And now I must apologize again — this time to Joseph Weizenbaum of MIT, the creator of ELIZA. His program sounded far more like a real human than the Two Witnesses in this book do. Buck would have been better off consulting a Magic Eight Ball.

The scene ends with Buck no closer to finding Ben-Judah, but at least he has scheduled a second consultation with Moses and Eliza, and that promises to be just as fruitfully informative as this first session.

Buck left, still planning to come back, but also strangely warmed by that last mysterious promise. Those were the words of Christ. Was Jesus speaking directly to him through the mouths of these witnesses? What an unspeakable privilege!

Earlier, Buck was completely unimpressed that Deutero-Isaiah had spoken directly to him in the same indirect way of speaking directly. And, of course, “these witnesses” are themselves none other than Moses and Elijah — yet Buck doesn’t seem to think speaking directly to them is an “unspeakable privilege” either.

Buck doesn’t seem to realize, though, that “He who has ears to hear, let him hear” is also the words of Christ. So when he cut off Eli just now, was Buck directly interrupting Jesus himself? And when Eli quoted those words of Christ as a way of telling Buck to shut up and go away, it was as though Jesus himself was telling Buck to get lost. What an unspeakable privilege!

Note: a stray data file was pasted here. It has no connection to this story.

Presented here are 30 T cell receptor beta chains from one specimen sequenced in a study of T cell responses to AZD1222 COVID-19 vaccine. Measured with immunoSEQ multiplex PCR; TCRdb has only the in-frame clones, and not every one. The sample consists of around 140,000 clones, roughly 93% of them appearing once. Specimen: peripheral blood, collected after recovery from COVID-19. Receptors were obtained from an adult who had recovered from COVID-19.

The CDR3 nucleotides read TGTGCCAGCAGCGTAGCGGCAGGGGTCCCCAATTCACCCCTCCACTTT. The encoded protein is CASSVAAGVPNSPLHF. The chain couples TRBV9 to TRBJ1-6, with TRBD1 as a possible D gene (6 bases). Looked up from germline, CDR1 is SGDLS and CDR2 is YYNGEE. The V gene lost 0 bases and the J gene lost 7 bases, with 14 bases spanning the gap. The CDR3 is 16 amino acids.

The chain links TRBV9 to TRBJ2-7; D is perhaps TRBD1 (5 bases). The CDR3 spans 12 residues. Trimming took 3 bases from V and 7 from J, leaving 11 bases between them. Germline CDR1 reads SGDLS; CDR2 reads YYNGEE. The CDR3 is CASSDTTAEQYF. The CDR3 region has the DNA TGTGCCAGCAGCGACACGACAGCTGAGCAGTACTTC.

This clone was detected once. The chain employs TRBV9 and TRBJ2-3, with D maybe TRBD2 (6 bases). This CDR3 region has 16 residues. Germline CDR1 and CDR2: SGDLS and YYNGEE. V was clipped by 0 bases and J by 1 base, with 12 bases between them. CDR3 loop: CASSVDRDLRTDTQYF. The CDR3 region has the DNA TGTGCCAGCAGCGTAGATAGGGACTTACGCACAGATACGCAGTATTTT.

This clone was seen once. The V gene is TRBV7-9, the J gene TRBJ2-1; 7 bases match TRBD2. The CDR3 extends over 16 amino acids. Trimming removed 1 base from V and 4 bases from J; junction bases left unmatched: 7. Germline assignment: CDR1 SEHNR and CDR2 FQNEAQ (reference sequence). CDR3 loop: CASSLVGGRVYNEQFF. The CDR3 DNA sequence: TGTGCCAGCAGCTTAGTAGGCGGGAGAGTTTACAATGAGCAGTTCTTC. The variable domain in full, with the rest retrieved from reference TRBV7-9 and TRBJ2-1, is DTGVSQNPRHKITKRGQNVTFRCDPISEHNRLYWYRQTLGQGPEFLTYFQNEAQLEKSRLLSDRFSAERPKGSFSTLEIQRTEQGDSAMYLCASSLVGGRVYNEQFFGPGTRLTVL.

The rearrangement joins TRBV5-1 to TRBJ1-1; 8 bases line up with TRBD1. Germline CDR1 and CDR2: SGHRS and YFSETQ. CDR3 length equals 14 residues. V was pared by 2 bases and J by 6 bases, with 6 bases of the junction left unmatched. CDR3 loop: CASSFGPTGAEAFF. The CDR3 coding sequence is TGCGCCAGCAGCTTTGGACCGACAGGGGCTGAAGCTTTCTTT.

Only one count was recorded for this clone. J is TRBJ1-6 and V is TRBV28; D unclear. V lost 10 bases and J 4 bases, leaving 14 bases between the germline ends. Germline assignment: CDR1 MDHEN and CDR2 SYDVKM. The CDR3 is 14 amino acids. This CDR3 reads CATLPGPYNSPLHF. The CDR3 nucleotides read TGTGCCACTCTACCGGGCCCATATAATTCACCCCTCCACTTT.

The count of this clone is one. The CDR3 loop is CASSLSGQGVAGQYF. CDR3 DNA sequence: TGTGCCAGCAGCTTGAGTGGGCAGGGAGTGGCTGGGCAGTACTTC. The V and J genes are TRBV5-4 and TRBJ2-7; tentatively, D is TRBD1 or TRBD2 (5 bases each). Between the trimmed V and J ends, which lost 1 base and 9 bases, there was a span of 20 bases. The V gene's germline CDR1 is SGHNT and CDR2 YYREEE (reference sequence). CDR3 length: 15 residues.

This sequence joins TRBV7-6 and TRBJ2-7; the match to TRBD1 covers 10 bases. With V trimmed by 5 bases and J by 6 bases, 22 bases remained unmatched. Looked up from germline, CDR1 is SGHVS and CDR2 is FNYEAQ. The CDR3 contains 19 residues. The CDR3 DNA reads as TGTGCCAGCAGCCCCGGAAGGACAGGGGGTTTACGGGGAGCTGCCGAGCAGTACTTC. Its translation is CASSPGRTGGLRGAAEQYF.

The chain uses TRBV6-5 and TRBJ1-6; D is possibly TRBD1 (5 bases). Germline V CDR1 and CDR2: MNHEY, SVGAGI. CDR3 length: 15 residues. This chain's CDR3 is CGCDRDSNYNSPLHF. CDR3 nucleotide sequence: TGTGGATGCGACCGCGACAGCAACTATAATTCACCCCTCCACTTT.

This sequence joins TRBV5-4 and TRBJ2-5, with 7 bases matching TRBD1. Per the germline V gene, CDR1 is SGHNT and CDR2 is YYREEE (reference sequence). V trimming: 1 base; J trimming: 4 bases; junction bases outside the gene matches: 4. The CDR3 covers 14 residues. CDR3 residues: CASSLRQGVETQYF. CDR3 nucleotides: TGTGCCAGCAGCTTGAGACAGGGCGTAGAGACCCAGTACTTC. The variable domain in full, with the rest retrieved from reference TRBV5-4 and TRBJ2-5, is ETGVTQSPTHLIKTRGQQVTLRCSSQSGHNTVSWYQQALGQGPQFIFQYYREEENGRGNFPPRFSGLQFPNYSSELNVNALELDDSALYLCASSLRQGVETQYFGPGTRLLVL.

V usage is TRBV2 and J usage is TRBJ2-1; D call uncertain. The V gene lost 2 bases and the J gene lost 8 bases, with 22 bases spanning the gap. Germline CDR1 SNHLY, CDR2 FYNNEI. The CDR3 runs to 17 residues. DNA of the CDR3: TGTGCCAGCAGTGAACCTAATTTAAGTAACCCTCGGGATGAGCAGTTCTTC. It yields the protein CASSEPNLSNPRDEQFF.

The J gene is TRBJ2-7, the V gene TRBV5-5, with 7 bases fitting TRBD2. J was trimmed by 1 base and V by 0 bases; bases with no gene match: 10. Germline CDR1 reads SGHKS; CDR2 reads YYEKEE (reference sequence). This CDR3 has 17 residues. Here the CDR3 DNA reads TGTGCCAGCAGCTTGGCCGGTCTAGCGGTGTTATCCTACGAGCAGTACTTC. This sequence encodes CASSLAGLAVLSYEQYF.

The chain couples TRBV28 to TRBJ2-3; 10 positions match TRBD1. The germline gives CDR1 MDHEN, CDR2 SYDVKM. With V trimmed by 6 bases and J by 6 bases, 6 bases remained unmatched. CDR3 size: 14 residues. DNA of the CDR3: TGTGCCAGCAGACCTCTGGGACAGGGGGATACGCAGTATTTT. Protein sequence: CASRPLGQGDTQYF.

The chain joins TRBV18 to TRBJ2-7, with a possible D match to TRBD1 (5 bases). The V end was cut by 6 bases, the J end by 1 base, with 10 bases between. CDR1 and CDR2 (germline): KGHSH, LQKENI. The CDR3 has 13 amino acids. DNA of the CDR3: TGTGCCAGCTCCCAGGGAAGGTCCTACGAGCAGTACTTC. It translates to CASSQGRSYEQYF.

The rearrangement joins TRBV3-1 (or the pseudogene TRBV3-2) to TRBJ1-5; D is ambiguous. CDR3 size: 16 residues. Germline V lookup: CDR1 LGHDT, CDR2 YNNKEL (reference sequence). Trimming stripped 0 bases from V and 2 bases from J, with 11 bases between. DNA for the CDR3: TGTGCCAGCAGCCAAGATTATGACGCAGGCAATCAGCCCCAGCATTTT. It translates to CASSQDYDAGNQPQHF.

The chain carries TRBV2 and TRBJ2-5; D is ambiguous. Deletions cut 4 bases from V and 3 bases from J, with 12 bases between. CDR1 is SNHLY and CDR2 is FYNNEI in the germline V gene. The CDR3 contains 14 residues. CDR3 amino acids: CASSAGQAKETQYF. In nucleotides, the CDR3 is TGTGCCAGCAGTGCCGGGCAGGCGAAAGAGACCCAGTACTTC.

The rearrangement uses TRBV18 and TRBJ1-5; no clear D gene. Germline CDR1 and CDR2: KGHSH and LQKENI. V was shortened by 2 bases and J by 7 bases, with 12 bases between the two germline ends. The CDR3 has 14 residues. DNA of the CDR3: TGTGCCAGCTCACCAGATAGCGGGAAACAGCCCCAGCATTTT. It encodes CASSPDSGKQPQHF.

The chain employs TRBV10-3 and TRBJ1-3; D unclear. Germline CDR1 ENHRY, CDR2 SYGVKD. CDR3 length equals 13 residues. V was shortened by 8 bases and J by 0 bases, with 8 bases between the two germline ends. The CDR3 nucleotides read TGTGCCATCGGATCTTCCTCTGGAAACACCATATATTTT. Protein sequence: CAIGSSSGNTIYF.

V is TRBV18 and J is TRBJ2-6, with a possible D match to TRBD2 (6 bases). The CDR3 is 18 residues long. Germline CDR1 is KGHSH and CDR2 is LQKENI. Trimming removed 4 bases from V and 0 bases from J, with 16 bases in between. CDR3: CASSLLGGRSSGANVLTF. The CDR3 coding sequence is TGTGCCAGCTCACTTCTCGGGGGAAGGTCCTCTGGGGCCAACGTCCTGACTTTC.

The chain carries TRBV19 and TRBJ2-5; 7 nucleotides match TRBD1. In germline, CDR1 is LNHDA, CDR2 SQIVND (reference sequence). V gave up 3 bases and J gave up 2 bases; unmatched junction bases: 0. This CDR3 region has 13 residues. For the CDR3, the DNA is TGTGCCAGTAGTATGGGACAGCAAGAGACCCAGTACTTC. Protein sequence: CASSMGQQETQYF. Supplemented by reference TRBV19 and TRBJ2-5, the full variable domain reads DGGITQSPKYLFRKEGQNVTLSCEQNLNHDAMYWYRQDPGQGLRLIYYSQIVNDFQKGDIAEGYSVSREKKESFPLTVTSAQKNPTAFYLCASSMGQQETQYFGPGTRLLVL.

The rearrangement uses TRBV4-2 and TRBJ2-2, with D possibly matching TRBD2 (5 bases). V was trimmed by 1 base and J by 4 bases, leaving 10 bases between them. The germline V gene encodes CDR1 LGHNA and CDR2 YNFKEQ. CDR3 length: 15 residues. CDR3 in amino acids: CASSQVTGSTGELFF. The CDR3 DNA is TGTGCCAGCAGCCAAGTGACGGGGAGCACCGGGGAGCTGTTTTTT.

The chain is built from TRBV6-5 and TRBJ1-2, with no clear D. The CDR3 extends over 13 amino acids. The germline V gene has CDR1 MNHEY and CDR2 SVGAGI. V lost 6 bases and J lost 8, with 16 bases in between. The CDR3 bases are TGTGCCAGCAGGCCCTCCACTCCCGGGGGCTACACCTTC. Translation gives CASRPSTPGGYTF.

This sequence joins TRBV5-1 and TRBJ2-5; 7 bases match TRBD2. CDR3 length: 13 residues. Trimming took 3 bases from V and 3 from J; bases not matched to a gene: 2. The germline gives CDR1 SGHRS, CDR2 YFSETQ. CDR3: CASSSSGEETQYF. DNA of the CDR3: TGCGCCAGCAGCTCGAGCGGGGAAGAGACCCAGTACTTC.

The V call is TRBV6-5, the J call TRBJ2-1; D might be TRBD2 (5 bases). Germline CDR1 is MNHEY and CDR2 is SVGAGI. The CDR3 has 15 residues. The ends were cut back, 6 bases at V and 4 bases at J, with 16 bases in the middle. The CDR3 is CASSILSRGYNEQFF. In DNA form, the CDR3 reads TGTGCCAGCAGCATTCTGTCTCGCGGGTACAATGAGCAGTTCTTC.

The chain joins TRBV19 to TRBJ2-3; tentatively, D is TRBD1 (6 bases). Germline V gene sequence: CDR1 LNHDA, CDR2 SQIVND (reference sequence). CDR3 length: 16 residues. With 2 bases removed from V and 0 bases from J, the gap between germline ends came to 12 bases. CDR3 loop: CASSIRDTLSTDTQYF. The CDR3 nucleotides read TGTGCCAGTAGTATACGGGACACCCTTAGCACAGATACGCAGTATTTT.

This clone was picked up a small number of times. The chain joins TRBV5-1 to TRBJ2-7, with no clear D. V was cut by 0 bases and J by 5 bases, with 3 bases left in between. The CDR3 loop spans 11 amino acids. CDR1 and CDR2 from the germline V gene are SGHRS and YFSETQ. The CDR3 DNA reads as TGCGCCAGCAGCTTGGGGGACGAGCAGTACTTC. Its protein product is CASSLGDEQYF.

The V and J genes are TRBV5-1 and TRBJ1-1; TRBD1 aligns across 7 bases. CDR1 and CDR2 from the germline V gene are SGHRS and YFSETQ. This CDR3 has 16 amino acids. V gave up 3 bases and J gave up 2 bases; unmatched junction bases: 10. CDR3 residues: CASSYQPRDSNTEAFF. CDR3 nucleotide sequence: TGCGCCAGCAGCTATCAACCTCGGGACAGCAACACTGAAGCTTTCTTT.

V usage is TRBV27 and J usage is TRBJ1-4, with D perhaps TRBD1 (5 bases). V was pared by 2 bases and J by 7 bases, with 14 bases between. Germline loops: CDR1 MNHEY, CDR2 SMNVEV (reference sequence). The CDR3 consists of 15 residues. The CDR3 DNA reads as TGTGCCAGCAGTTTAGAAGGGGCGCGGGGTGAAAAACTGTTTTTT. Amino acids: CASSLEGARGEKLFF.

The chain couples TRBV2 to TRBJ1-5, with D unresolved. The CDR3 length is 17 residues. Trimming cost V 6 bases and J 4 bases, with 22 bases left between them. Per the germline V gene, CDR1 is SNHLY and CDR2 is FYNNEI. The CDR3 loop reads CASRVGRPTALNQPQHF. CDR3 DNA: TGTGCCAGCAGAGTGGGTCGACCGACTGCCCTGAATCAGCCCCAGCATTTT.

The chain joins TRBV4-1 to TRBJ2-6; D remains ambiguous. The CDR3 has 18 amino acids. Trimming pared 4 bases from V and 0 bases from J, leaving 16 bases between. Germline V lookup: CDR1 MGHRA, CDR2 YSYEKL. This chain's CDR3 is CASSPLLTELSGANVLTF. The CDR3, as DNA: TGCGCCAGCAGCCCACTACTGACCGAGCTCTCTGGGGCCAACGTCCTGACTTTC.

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* Consider, for example, the way the Gospel of Matthew uses this device in the curious story of Jesus’ temptation in the wilderness. (Curious because Jesus isn’t the one telling this story, but he’s the only one who could, since no one else was there to see it.) That story features a character who speaks almost entirely in carefully chosen quotations from scripture, and it works there. In Matthew, of course, the Bible-quoting character is Satan, not Moses, but the device is much the same.

Here in Nicolae the device seems so clumsy that I keep thinking of the old joke about the “spirit-led” preacher who asks for direction from God as he repeatedly opens his Bible at random. That joke would work in this scene:

MOISHE: He is going before you into Galilee. There you will see him.

BUCK: I don’t understand.

ELI: I know whom you seek. He is not here. He is going before you into Galilee.

BUCK: So is he here then?

MOISHE: Behold, I have told you.

ELI: He who has ears to hear, let him hear.

BUCK: I’m just not following this. Just tell me, specifically, what I’m supposed to do.

MOISHE: And Judas went out and hanged himself.

BUCK: In Galilee?

ELI: Go thou and do likewise.

MOISHE: What thou doest, do quickly.